The Revolution of Mercy and a New Ecumenism
Msgr. Tomáš Halík ThD (1948) is a professor of philosophy and sociology of religion at Charles University in Prague and president of the Czech Christian Academy. During the communist era, he worked as a secretly ordained priest in the so-called underground church. He is a recipient of the Templeton Prize and honorary doctorates from the Universities of Oxford and Erfurt. His books have been translated into twenty languages.
I must admit that even in these days when the dangerous virus is killing many people in our country, I personally cannot stop worrying about yet another pandemic, namely, the pandemic of fundamentalism and bigotry. Looking at the Catholic supporters of Donald Trump, I struggle with the intense temptation of scepticism: Is ‘ecumenical dialogue within the Catholic Church’ even possible? I find inter-religious dialogue, and especially dialogue with educated and thoughtful people outside the Church, so much easier than any communication with the people who combine religion with populist and nationalist efforts. For half a century I lived a great dream of uniting all who believe in Christ. Today, for me, this dream is ending in smoke.
There are differences that I regard as insuperable—and these differences are not between the churches but rather across them. I really cannot march under the same banner with people who claim to know that God created the world in six days or that the relics of the Noah’s Ark were excavated on Mount Ararat; people who argue against the ordination of women by pointing out that Jesus did not choose any woman to be his apostle; people who are ignorant to the fact that the acclaimed victory of ‘pro-life’ groups in Poland, the criminalisation of abortion, will encourage ‘abortion tourism’ of Polish women to the Czech Republic and Slovakia, contributing very little to the protection of the unborn and failing to actually stop the evil of abortion. These people also refuse to acknowledge that ‘pro-family’ protests have little to do with the support for families but are in fact directed against the rights of LGBT citizens. For a large number of today’s Christians, the positive content of faith has become emptied. Therefore, they need to found their ‘Christian identity’ on ‘culture wars’ against condoms, abortion, same-sex marriage, etc. Pope Francis has been brave enough to refer to this reduced and negatively defined Catholicism as ‘neurotic obsession.’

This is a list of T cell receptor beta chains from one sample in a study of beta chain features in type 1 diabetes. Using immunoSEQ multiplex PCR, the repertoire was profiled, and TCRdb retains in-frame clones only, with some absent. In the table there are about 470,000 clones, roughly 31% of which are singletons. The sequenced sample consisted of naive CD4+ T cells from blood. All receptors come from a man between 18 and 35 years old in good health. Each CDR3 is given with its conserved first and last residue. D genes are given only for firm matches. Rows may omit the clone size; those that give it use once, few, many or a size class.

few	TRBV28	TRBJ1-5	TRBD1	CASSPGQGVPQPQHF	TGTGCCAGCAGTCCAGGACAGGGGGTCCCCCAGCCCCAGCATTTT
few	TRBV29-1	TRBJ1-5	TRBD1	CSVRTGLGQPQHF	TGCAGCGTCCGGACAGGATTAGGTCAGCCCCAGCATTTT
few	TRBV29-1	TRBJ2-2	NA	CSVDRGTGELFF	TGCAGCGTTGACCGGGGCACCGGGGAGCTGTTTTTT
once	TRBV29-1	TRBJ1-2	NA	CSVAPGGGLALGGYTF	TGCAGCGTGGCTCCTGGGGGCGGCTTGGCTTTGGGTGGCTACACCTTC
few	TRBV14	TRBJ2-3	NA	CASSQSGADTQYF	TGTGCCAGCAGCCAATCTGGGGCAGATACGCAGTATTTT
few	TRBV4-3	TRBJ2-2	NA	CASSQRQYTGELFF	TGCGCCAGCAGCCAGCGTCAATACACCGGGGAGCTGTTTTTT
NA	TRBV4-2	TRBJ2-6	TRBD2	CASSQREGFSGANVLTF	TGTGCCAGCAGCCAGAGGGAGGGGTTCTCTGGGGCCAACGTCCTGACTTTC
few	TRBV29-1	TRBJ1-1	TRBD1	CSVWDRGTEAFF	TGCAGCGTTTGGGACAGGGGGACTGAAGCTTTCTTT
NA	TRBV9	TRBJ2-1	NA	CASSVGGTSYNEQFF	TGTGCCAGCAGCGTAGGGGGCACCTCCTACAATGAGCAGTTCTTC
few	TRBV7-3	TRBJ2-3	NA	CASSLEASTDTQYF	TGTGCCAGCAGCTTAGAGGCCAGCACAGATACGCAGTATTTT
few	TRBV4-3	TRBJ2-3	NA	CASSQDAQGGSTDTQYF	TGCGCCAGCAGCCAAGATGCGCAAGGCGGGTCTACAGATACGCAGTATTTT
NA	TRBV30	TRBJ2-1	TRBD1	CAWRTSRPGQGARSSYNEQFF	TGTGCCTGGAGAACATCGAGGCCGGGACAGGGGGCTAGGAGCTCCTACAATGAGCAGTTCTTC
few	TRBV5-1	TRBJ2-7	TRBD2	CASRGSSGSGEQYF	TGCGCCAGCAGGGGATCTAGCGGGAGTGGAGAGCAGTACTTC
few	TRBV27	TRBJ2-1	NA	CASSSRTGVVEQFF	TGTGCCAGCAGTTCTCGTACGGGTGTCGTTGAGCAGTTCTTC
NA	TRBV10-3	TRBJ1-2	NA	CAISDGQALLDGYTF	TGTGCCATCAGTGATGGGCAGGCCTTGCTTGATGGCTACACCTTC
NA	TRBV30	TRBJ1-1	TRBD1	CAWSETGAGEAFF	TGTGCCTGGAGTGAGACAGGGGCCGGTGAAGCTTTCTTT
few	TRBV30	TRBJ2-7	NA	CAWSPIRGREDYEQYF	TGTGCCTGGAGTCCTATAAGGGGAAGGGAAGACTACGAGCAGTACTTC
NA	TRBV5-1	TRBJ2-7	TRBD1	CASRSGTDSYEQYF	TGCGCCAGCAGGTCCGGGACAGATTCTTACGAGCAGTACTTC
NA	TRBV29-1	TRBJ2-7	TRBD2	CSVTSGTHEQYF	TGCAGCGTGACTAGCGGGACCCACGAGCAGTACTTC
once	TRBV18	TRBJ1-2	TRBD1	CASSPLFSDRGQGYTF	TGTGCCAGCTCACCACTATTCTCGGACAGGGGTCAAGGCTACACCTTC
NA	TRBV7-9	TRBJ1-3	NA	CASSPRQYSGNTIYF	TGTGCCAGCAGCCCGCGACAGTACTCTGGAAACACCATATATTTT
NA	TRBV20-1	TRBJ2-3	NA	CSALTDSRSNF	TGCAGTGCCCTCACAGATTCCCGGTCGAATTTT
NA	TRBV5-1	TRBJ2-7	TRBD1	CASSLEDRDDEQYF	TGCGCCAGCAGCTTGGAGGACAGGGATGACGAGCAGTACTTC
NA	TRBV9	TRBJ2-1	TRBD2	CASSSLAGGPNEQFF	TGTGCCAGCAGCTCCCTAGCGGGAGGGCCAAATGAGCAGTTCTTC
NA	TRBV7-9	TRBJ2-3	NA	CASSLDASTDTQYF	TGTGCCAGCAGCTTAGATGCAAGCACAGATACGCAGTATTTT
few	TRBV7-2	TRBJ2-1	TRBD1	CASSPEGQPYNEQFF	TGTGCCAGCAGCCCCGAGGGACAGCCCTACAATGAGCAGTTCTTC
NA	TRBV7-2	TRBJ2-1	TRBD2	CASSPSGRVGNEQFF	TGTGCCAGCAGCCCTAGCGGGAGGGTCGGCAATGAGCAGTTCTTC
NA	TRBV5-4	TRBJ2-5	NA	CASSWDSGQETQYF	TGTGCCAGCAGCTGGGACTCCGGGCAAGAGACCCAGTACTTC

I am definitely not going to leave the church where I will continue meeting the people with such views and moral convictions at the one Eucharistic table. I am well aware that I too am a fallible and error-prone human being. Nevertheless, I wrestle with a major doubt: Is it not time to leave behind the ecumenism of ‘all Christians’ and instead to concentrate our energy on deepening a fruitful sharing, synergy, and mutual enrichment among thinking people, both believers and non-believers? Should we go on wasting time and energy on futile attempts to have dialogue with people who become agitated and defensive when the very word ‘dialogue’ is used—even if we can perhaps understand the subjective motivation to their stance?